In comparison to the best CD player I have, a slightly more expensive but discontinued Oppo BDP-105, the XM sounds at least as good in output and the finger detail in the strings on tracks like This is Where We Meet in My Mind, from the same live Ryan Adams CD. I have had at least as much fun with this CD player as I did with the Vertere DG-1 turntable last month as the novelty of CDs overtook me once again.
The accuracy of the CD player is demonstrated in rich tones, particularly in tracks like Money for Nothing by Dire Straits where the thunderous opening with the crisp drums is overtaken by one of the greatest guitar openings ever, surely. The XM copes with the dynamics of this track well and I am left listening to the rest of the album for long forgotten gems, like Why Worry, which seems particularly appropriate in these times.
I have found I am getting a slightly improved sound in the bass and midrange with the CD player isolated on a set of Vertere Iso Paws. The Iso Paws are squidgy isolation feet used by Vertere with their high-end turntables. I am not going to say it is revelatory, but it makes an improvement to my ears. The chassis of the CD player may be described physically as light, and I believe the Iso Paws are helping the mechanical stability of the player.
With Exposure’s XM5 amplifier
To partner with the Exposure CD player, I have the matching half-width XM5 integrated amplifier, which is a decent piece of equipment and priced at £1,380. It has a dynamic, bouncy and powerful sound and it complements the CD player nicely. It also enables the subtleties of the CD player to be revealed and confirms there is a crispness in the CD player’s output. As a transport with a digital cable, the XM CD excels and this is possibly where it is at its best. I personally prefer the sound of the amplifier’s Wolfson DAC output to the Burr-Brown output from the CD player.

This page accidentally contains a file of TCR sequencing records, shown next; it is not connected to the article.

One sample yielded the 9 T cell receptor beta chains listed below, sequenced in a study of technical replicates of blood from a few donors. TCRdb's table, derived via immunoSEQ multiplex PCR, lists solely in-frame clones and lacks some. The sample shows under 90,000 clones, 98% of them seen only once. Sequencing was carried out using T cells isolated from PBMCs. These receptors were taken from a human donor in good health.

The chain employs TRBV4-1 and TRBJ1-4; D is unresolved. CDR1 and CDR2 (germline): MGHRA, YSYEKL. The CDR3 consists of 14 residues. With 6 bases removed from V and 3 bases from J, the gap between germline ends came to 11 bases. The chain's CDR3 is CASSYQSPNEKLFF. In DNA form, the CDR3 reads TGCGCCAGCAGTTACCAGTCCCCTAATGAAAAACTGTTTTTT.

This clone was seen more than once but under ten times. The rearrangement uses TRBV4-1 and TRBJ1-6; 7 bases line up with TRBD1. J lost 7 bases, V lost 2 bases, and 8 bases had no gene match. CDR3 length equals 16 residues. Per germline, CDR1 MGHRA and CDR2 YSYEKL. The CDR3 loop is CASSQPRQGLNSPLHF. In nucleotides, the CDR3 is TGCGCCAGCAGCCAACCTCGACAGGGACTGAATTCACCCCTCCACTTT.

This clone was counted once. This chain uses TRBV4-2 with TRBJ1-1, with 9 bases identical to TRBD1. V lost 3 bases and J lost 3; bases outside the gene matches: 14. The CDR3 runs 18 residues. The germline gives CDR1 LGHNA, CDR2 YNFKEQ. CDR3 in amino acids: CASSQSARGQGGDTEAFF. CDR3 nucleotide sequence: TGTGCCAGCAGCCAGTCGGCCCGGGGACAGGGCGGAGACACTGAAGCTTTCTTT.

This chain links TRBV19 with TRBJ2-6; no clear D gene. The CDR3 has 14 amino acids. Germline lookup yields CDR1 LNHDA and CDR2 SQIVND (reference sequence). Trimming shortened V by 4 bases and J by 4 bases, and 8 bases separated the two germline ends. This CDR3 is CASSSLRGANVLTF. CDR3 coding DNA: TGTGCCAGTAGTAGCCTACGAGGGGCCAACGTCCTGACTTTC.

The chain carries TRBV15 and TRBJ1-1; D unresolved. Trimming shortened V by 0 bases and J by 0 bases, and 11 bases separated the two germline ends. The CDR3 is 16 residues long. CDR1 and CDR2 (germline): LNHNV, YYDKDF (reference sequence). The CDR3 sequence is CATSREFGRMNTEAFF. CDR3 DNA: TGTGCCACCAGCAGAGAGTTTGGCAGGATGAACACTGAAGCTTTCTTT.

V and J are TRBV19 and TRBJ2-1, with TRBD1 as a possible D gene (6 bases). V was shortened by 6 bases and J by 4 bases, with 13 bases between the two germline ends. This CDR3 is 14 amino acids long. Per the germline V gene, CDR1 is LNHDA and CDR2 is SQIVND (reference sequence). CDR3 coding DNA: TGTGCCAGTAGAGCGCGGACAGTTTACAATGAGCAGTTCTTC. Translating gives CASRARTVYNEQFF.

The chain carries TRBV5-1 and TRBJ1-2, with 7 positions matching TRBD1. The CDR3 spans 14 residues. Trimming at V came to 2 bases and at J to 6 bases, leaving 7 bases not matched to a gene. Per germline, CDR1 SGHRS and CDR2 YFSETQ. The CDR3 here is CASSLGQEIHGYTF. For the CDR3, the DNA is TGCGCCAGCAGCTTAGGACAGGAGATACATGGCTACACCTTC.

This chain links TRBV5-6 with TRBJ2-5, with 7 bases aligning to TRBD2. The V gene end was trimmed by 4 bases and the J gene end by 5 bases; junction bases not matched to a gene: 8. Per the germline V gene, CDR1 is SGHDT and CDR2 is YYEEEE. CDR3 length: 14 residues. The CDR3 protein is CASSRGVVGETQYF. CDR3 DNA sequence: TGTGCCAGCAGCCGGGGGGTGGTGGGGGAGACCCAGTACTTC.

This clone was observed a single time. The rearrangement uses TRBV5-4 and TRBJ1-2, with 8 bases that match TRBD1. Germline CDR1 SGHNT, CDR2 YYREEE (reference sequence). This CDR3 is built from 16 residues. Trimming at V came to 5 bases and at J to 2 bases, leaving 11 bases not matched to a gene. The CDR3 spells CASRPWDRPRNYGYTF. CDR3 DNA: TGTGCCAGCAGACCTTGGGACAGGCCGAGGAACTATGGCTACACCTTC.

The pairing makes an attractive setup and a remote control manages them both. Speaking of the remote, it is a bit light and plastic. It is not a looker, but it is wholly functional.
Using the Exposure XM CD player with a Toslink digital output to a Chord Hugo 2 several points are clear. The Hugo 2 DAC is that little bit clearer in terms of clarity of instruments and soundstaging. Combined with the T+A integrated amplifier the power and dominance of the soundstage is revealed from the CD player in tracks such as David Bowie’s Lazarus from the album Blackstar. As the track builds to its conclusion, the drum snares sound great and Bowie’s rich vocal tone is so devastating, it reminds us all why we listen to music like this.
For anyone still excited by CD this is a must-hear silver disc spinner without a doubt
Spending time with Exposure’s XM CD player reminds me that I have not had this much fun since the Vertere DG-1 turntable package review. As with vinyl, I’ve enjoyed playing CDs and being encouraged to listen to a whole album and rediscover those often-overlooked album track gems.
For anyone still excited by CD this is a must-hear silver disc spinner without a doubt. Whether you are looking for a CD player or a CD transport, Exposure’s perfectly-formed XM CD delivers value and performance and is very well worth considering indeed.
Totally silent mechanism
Retro red display
A little cheaper